Nesbitt said the issue of temporary employment, which is constitutionally limited to six months, is another sore spot. The prohibition frequently hamstrings agencies that want to hire employees for a specific project, such as an information technology upgrade, that might take closer to a year, she said.

The result is these services sometimes must be outsourced, Nesbitt said.

Criticism of the state personnel system dates even back to 1938, when a report under then-Gov. Ralph Carr opined, “the purpose of securing for the state the best and most efficient service possible has been defeated by inability to change the outmoded machinery.”

A 1993 blue-ribbon commission report blasted the personnel system as outmoded, saying, “Colorado’s highly professional and dedicated state workforce is not well-served by the current system, and if the state expects to attract and retain quality employees in the years to come, reform is necessary.”

But a 2004 statewide ballot issue to overhaul the personnel system failed, with 60.8 percent of Coloradans against and 39.2 percent in favor.

Nesbitt said the last update in 1970 was too long ago.

“If you think about what the workforce looked like 40 years ago, you can imagine just in technology alone going from now we have iPhones and iPods and before we had rotary phones,” Nesbitt said. “I think 40 years for a policy review is overdue.”

Read more: Hickenlooper pursues big changes in Colorado hiring, firing – The Denver Post http://www.denverpost.com/breakingnews/ci_19268727#ixzz1e68nZYea
Read The Denver Post’s Terms of Use of its content: http://www.denverpost.com/termsofuse

First Panel Meeting (October 27, 2011)

By , November 4, 2011 3:48 pm

At the first meeting, the Panel discussed the charge and agreed that it captured the role we would intially address. We also identified what the Panel felt were the biggest challenges facing a classified employee at Fort Lewis College, and what the biggest advantages of being a classified employee at Fort Lewis.

Biggest Challenges

  • Raising morale
  • Low pay and making ends meet
  • Upward mobility-promotions-lateral moves
  • No voice /communication
  • Lack of options to make changes within the classified system
  • Decisions are made at the state level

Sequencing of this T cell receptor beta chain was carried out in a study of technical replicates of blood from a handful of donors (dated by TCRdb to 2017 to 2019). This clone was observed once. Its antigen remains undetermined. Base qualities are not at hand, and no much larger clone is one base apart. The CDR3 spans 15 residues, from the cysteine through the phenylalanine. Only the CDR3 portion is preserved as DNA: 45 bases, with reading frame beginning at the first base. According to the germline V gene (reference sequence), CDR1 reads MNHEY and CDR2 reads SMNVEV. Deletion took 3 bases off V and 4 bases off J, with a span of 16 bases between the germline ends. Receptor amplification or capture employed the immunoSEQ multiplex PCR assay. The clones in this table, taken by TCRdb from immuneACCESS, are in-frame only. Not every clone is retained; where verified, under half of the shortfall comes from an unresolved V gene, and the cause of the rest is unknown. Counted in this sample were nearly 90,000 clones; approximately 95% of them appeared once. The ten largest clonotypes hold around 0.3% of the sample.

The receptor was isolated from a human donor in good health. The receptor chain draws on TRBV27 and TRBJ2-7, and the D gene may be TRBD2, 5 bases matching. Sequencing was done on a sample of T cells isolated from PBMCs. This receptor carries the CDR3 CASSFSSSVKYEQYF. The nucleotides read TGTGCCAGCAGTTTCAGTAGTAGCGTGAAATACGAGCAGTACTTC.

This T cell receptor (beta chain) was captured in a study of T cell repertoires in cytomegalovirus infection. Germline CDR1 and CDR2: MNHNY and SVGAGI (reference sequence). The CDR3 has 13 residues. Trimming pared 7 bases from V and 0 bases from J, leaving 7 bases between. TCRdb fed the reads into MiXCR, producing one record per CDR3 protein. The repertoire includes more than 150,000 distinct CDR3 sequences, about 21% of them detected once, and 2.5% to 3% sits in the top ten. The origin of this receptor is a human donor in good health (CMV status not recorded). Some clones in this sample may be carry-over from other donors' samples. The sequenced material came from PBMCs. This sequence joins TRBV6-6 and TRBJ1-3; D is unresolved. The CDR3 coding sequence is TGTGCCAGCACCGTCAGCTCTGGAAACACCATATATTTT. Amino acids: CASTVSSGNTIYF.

• Insurance & benefit options
  • Overworked/job creep
  • Budget allocations and how they are determined

Biggest Advantages

  • Job security
  • Some flexibility as Higher Ed (more than other State agencies)
  • Good work environment
  • Benefit package/options
  • Seniority protection

Members of the panel noted that CU had announced an incentive plan for their classified employees. Darren Mathews stated he was aware that CU was working on a plan, but was unaware that the plan had been finalized or announced.

Next meeting: Tentatively, December 1st.

Classified Employee Panel

By , October 30, 2011 7:57 pm

Fort Lewis College recently established a Classified Employee Panel whose charge is to explore employment and compensation possibilities within, and limitations to, the State Classified Personnel System. This panel will also collect, evaluate, and communicate ideas or suggestions regarding how the College can implement the State’s employment and compensation directives.

Classified Employees representing the major areas and disciplines across campus were chosen through a combination of direct appointments or suggested appointments from supervisors. The members of the Panel are: Dawn Widen, Barb Powers, Yujean Shockley, Connie Rauen, Fabio Wen, Ed Webb, Dana Shinn, and Rick Irwin. Ex-officio members are Trish Grogan and Darren Mathews.

An initial meeting from 10:00-11:00 on Thursday, October 27th in EBH 240. During the initial meeting we worked on clarifying the scope of the panel, set the agenda for future meetings, and address lines of communications to the campus regarding the panel’s discussions.  

If you have particular concerns or comments that you feel the Classified Employee Panel should address, please seek out one of the members of the Panel and ask them to bring your interests forward, or leave a comment here so the Panel can address it through this forum.